Once you’ve created a basic character profile, figure out what their role is in the world you’ve created and how their backstory ties into that role. For example, if your main plot point is about a dad who struggles with alcoholism, then you need to work your way backward and decide how he got to that point. How did he develop alcoholism? What led him down the path he is currently on right now? Using this technique can help you craft coherent and impactful storylines for your characters.
Step #2: Motivations, Core Beliefs & Values
The second step when writing realistic characters is knowing what drives and motivates them. What are their desires, dreams, and fears? Remember that your character’s core beliefs and values will most likely be greatly influenced by their upbringing, their cultural background, or personal experiences.
Integrating this aspect into your story will help your characters feel more realistic. Note that these motivations will influence their decisions and actions throughout their story so make sure that they are congruent with your character’s actions. This will help your readers get a good grasp of what kind of people they are.
Step #3: Decide what their personality is going to be like
The next important aspect to think about when creating realistic, multifaceted characters is their personalities. Take the time to develop your character’s traits. Here are some examples of traits your characters could have:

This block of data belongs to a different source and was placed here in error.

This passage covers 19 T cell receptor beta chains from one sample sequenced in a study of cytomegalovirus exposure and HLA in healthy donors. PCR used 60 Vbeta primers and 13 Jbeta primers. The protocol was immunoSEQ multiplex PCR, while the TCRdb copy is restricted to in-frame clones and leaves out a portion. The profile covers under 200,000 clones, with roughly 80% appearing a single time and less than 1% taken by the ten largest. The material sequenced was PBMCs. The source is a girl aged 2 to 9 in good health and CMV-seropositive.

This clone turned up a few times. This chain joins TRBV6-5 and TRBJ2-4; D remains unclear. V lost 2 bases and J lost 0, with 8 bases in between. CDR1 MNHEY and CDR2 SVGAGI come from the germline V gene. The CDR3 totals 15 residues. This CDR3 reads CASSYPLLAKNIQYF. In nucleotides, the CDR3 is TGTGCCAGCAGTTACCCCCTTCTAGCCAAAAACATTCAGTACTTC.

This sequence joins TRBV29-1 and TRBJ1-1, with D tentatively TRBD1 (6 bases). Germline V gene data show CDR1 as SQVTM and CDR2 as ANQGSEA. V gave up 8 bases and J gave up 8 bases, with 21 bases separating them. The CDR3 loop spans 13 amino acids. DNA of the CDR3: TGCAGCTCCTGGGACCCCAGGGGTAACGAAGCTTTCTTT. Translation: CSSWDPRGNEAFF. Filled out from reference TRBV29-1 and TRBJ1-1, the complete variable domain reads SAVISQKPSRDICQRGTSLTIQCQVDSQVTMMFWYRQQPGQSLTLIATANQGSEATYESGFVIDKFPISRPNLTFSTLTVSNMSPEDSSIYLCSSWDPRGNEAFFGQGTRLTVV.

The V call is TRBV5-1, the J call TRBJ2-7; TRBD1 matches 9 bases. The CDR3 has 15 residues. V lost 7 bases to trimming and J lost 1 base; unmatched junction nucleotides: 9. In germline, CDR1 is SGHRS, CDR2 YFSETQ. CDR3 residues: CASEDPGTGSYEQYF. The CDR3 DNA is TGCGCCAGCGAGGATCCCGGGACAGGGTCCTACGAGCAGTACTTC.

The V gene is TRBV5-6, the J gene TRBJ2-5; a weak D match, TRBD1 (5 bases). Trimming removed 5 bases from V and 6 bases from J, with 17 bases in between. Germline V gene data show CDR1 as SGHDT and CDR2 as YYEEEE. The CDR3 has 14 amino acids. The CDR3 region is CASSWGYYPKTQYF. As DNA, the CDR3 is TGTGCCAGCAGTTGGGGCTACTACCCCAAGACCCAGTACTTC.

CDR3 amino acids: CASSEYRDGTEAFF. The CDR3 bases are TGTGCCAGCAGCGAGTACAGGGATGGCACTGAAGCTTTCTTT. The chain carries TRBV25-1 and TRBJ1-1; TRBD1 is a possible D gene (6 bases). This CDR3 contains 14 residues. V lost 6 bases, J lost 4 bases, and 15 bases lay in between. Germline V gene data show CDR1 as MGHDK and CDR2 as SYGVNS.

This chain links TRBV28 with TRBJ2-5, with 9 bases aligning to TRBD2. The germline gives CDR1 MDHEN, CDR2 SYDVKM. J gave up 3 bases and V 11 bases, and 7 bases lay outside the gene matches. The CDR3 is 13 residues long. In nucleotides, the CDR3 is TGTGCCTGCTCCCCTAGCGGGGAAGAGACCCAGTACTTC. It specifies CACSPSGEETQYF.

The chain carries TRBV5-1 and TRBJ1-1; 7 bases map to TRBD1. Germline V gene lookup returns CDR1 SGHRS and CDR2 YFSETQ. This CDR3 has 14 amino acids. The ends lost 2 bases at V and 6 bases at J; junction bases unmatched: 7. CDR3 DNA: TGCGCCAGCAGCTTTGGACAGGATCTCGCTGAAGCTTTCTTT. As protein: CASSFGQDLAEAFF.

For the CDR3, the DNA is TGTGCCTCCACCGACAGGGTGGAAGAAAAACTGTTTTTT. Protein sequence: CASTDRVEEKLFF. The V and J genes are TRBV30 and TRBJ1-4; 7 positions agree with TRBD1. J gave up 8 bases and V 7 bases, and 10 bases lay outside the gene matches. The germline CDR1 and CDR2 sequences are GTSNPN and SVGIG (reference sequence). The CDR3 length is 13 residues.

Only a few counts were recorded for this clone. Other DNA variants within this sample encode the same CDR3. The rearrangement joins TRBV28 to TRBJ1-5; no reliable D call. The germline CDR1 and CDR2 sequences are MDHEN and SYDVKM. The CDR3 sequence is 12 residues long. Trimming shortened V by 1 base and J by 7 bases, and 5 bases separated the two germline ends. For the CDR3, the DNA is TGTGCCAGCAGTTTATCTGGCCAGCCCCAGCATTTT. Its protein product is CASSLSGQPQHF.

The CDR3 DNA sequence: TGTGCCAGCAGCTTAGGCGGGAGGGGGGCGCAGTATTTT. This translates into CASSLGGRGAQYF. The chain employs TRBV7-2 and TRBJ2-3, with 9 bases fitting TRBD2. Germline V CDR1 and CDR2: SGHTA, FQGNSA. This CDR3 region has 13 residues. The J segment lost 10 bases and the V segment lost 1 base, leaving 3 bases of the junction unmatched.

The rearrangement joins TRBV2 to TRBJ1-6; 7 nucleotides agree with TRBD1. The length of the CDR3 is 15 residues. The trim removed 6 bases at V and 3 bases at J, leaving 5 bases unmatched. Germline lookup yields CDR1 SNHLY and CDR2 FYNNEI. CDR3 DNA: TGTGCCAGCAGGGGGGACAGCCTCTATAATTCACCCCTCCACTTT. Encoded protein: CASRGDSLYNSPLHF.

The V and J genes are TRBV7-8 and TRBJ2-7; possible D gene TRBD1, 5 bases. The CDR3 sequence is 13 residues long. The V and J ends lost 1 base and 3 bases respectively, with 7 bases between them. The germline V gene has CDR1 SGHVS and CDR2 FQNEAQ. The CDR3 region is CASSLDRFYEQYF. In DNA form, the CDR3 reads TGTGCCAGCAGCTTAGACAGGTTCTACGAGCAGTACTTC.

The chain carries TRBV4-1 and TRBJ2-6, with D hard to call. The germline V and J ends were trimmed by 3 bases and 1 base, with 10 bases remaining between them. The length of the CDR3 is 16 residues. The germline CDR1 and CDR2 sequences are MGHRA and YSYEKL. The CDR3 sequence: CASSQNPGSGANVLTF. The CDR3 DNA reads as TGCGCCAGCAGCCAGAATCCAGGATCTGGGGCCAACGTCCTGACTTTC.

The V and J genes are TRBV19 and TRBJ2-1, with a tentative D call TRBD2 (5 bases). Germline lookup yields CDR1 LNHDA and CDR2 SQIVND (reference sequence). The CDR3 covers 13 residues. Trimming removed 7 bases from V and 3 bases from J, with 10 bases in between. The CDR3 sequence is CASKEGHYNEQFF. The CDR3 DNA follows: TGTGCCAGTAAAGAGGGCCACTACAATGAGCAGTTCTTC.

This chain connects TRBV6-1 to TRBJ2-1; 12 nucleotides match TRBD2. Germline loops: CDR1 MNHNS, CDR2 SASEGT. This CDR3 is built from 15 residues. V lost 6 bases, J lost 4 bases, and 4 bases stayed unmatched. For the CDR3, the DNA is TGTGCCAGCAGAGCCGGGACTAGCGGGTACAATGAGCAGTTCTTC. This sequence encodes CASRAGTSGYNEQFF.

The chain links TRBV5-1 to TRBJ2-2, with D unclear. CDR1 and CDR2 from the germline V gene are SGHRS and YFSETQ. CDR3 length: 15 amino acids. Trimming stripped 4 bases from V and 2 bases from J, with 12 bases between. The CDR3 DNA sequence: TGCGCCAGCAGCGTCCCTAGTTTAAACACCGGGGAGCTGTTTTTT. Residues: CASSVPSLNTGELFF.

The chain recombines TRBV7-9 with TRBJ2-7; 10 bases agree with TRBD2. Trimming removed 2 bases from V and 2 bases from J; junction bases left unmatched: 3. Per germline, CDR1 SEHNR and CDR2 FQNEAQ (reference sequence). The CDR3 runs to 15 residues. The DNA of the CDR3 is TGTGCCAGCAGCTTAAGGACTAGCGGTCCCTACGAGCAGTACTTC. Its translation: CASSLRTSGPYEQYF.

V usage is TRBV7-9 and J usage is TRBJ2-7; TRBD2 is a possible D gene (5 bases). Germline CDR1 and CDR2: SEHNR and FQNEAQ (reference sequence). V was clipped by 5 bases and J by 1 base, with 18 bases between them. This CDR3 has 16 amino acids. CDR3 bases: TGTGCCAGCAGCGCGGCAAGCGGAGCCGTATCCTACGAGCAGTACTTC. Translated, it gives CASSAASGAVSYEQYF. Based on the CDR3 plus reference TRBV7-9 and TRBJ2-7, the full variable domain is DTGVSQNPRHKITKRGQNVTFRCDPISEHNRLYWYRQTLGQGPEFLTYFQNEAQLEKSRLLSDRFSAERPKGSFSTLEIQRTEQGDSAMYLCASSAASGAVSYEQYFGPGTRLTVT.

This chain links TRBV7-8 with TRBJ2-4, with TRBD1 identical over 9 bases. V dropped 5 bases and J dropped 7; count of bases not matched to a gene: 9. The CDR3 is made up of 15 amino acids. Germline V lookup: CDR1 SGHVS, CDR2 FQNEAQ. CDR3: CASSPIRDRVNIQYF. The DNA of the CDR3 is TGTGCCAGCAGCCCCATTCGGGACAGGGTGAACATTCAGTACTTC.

- Positive Traits: Courage, kindness, intelligence and empathy, resilient, funny, honest, loyal, generous, adventurous, confident, patient, forgiving, open-minded, responsible, courteous, and charismatic.
- Negative traits: Manipulative, arrogant, perfectionist, stubborn, selfish, impulsive, lazy, impatient, pessimistic, reckless, insensitive vindictive, inconsiderate, cynical, overbearing, ruthless, envious, irresponsible.
It’s important that your characters are multidimensional and don’t come across as caricatures. Ensuring they have both positive and negative traits is one way of making them feel more realistic to your readers because flaws humanize your characters. Humans aren’t perfect and your characters shouldn’t be either. They will inevitably make mistakes, have regrets, and face consequences. How they handle their failures and learn from their experiences will determine how they develop as people.
Another way of making your characters more realistic is by having them contradict themselves occasionally. Real people often have contradictions in their personalities. So, a character who is brave when facing dangerous situations might have a deep-seated fear of intimacy or commitment. These contradictions help your characters feel more relatable to your readers.
- My Suggestion: When creating your characters, try looking for examples of people who have the personality you’re trying to portray. For example, if your character is supposed to be this funny, charming young man who is also dishonest, then look for 2 to 3 celebrities, people you know, or even characters from TV shows who have the traits you want to write about. Observe and study them because it will give you a good feel as to how your character talks, how they respond to certain situations etc.
Step #4: Character Development
Character development is an essential aspect of realistic fiction. Your characters should evolve in a way that feels natural to your readers. For example, if your character starts as a shy, insecure introvert with social anxiety, it wouldn’t make sense that by the end of your story, they transformed into a confident charismatic extrovert with no anxiety. Although this type of growth is possible, such changes can take years. So while your characters should grow, develop, and change throughout your story, it needs to unfold organically and mirror the complexities of human development.